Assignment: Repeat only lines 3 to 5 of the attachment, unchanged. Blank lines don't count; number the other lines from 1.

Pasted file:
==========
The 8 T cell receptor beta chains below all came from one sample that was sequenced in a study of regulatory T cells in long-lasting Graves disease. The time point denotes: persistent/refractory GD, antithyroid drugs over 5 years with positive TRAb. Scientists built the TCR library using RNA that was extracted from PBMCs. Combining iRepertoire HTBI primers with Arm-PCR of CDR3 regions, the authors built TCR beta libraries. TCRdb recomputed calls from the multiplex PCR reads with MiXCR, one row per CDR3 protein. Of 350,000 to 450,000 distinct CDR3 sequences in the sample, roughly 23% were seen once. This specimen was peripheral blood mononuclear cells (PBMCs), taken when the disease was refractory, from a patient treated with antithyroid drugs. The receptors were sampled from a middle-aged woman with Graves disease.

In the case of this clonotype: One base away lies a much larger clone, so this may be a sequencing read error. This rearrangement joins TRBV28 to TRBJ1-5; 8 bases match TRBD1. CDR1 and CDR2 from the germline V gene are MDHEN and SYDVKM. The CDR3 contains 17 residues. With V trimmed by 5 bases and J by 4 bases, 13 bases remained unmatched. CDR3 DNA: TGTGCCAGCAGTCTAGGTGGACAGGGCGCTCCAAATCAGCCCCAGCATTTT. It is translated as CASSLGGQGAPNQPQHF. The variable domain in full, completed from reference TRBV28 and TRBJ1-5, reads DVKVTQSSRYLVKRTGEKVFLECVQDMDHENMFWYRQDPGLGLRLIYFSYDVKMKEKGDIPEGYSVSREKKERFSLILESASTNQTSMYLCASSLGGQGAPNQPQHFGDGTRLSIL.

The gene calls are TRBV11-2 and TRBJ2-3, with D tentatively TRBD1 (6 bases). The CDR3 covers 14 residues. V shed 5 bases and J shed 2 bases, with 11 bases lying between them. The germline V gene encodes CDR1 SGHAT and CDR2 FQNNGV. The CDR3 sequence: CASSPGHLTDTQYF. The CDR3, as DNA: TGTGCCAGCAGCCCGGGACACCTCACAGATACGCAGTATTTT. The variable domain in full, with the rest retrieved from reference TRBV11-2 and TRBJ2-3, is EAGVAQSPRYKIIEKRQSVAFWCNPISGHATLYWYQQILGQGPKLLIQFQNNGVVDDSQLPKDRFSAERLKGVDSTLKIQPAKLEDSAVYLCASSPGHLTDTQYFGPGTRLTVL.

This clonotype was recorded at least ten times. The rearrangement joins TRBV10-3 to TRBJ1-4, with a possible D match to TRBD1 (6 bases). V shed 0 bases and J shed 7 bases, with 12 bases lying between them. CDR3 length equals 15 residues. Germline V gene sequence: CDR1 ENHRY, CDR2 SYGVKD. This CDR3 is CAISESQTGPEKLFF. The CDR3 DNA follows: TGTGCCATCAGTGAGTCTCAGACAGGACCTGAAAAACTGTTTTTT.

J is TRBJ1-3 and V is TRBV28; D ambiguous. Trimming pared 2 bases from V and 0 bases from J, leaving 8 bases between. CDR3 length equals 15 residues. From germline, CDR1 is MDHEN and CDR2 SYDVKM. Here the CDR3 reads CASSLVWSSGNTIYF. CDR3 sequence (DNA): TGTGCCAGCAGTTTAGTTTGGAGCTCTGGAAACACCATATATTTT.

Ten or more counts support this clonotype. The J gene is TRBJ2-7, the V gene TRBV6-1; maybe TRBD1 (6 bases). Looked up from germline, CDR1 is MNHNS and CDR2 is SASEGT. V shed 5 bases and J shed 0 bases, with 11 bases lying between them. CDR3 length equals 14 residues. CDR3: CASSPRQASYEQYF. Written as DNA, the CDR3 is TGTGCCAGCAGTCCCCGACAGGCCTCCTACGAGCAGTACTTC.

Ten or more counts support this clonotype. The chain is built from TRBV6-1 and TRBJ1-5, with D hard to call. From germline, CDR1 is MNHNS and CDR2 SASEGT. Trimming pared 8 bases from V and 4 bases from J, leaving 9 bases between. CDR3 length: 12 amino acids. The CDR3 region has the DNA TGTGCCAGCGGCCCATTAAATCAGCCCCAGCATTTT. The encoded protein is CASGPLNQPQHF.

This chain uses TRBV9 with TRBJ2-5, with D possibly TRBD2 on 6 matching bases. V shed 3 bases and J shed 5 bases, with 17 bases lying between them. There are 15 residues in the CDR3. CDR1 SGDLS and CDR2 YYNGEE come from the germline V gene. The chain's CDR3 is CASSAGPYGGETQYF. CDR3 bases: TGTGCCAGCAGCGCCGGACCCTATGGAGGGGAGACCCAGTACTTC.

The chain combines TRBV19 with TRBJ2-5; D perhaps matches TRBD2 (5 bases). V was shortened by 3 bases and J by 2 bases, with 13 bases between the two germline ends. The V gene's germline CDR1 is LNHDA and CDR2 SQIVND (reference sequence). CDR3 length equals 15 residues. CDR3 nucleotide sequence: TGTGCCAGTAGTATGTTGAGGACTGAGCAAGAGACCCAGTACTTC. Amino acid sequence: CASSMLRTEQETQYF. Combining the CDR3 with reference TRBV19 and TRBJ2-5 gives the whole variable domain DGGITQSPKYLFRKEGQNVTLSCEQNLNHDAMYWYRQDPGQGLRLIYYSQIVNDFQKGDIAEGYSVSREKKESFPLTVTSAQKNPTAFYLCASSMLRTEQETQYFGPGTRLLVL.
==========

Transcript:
The gene calls are TRBV11-2 and TRBJ2-3, with D tentatively TRBD1 (6 bases). The CDR3 covers 14 residues. V shed 5 bases and J shed 2 bases, with 11 bases lying between them. The germline V gene encodes CDR1 SGHAT and CDR2 FQNNGV. The CDR3 sequence: CASSPGHLTDTQYF. The CDR3, as DNA: TGTGCCAGCAGCCCGGGACACCTCACAGATACGCAGTATTTT. The variable domain in full, with the rest retrieved from reference TRBV11-2 and TRBJ2-3, is EAGVAQSPRYKIIEKRQSVAFWCNPISGHATLYWYQQILGQGPKLLIQFQNNGVVDDSQLPKDRFSAERLKGVDSTLKIQPAKLEDSAVYLCASSPGHLTDTQYFGPGTRLTVL.

This clonotype was recorded at least ten times. The rearrangement joins TRBV10-3 to TRBJ1-4, with a possible D match to TRBD1 (6 bases). V shed 0 bases and J shed 7 bases, with 12 bases lying between them. CDR3 length equals 15 residues. Germline V gene sequence: CDR1 ENHRY, CDR2 SYGVKD. This CDR3 is CAISESQTGPEKLFF. The CDR3 DNA follows: TGTGCCATCAGTGAGTCTCAGACAGGACCTGAAAAACTGTTTTTT.

J is TRBJ1-3 and V is TRBV28; D ambiguous. Trimming pared 2 bases from V and 0 bases from J, leaving 8 bases between. CDR3 length equals 15 residues. From germline, CDR1 is MDHEN and CDR2 SYDVKM. Here the CDR3 reads CASSLVWSSGNTIYF. CDR3 sequence (DNA): TGTGCCAGCAGTTTAGTTTGGAGCTCTGGAAACACCATATATTTT.